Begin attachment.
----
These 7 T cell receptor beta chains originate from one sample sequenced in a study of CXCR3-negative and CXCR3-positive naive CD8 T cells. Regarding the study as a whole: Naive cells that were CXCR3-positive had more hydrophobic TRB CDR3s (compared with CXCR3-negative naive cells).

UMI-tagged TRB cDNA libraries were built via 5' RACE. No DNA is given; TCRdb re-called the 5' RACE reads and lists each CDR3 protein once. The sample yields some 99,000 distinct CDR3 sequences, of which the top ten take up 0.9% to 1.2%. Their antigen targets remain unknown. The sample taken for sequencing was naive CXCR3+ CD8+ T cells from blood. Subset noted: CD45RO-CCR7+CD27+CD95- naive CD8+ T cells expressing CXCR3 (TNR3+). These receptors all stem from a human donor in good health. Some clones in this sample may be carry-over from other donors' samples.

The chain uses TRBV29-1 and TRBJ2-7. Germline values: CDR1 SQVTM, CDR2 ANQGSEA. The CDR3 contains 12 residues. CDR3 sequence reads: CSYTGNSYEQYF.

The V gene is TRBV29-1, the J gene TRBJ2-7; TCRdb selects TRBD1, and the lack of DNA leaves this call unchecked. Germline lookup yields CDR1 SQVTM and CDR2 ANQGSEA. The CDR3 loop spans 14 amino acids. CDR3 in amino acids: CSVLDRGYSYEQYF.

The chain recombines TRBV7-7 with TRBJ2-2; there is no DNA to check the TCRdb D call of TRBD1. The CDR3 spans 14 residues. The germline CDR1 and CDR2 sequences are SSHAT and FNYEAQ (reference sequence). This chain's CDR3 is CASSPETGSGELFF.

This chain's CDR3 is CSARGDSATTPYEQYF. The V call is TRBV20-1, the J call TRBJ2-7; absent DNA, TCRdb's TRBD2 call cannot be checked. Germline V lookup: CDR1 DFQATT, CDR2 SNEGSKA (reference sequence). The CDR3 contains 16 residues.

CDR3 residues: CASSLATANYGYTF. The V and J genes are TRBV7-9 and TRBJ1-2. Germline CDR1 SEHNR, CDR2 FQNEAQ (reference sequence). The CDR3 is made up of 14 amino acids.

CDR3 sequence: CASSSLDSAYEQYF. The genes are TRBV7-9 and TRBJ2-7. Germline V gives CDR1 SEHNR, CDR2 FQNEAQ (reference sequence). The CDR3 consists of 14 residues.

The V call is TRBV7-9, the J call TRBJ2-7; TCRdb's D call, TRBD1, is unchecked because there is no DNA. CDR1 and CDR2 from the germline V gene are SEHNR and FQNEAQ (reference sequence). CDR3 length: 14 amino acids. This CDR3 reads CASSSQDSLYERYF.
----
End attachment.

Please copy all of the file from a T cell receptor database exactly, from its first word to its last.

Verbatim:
These 7 T cell receptor beta chains originate from one sample sequenced in a study of CXCR3-negative and CXCR3-positive naive CD8 T cells. Regarding the study as a whole: Naive cells that were CXCR3-positive had more hydrophobic TRB CDR3s (compared with CXCR3-negative naive cells).

UMI-tagged TRB cDNA libraries were built via 5' RACE. No DNA is given; TCRdb re-called the 5' RACE reads and lists each CDR3 protein once. The sample yields some 99,000 distinct CDR3 sequences, of which the top ten take up 0.9% to 1.2%. Their antigen targets remain unknown. The sample taken for sequencing was naive CXCR3+ CD8+ T cells from blood. Subset noted: CD45RO-CCR7+CD27+CD95- naive CD8+ T cells expressing CXCR3 (TNR3+). These receptors all stem from a human donor in good health. Some clones in this sample may be carry-over from other donors' samples.

The chain uses TRBV29-1 and TRBJ2-7. Germline values: CDR1 SQVTM, CDR2 ANQGSEA. The CDR3 contains 12 residues. CDR3 sequence reads: CSYTGNSYEQYF.

The V gene is TRBV29-1, the J gene TRBJ2-7; TCRdb selects TRBD1, and the lack of DNA leaves this call unchecked. Germline lookup yields CDR1 SQVTM and CDR2 ANQGSEA. The CDR3 loop spans 14 amino acids. CDR3 in amino acids: CSVLDRGYSYEQYF.

The chain recombines TRBV7-7 with TRBJ2-2; there is no DNA to check the TCRdb D call of TRBD1. The CDR3 spans 14 residues. The germline CDR1 and CDR2 sequences are SSHAT and FNYEAQ (reference sequence). This chain's CDR3 is CASSPETGSGELFF.

This chain's CDR3 is CSARGDSATTPYEQYF. The V call is TRBV20-1, the J call TRBJ2-7; absent DNA, TCRdb's TRBD2 call cannot be checked. Germline V lookup: CDR1 DFQATT, CDR2 SNEGSKA (reference sequence). The CDR3 contains 16 residues.

CDR3 residues: CASSLATANYGYTF. The V and J genes are TRBV7-9 and TRBJ1-2. Germline CDR1 SEHNR, CDR2 FQNEAQ (reference sequence). The CDR3 is made up of 14 amino acids.

CDR3 sequence: CASSSLDSAYEQYF. The genes are TRBV7-9 and TRBJ2-7. Germline V gives CDR1 SEHNR, CDR2 FQNEAQ (reference sequence). The CDR3 consists of 14 residues.

The V call is TRBV7-9, the J call TRBJ2-7; TCRdb's D call, TRBD1, is unchecked because there is no DNA. CDR1 and CDR2 from the germline V gene are SEHNR and FQNEAQ (reference sequence). CDR3 length: 14 amino acids. This CDR3 reads CASSSQDSLYERYF.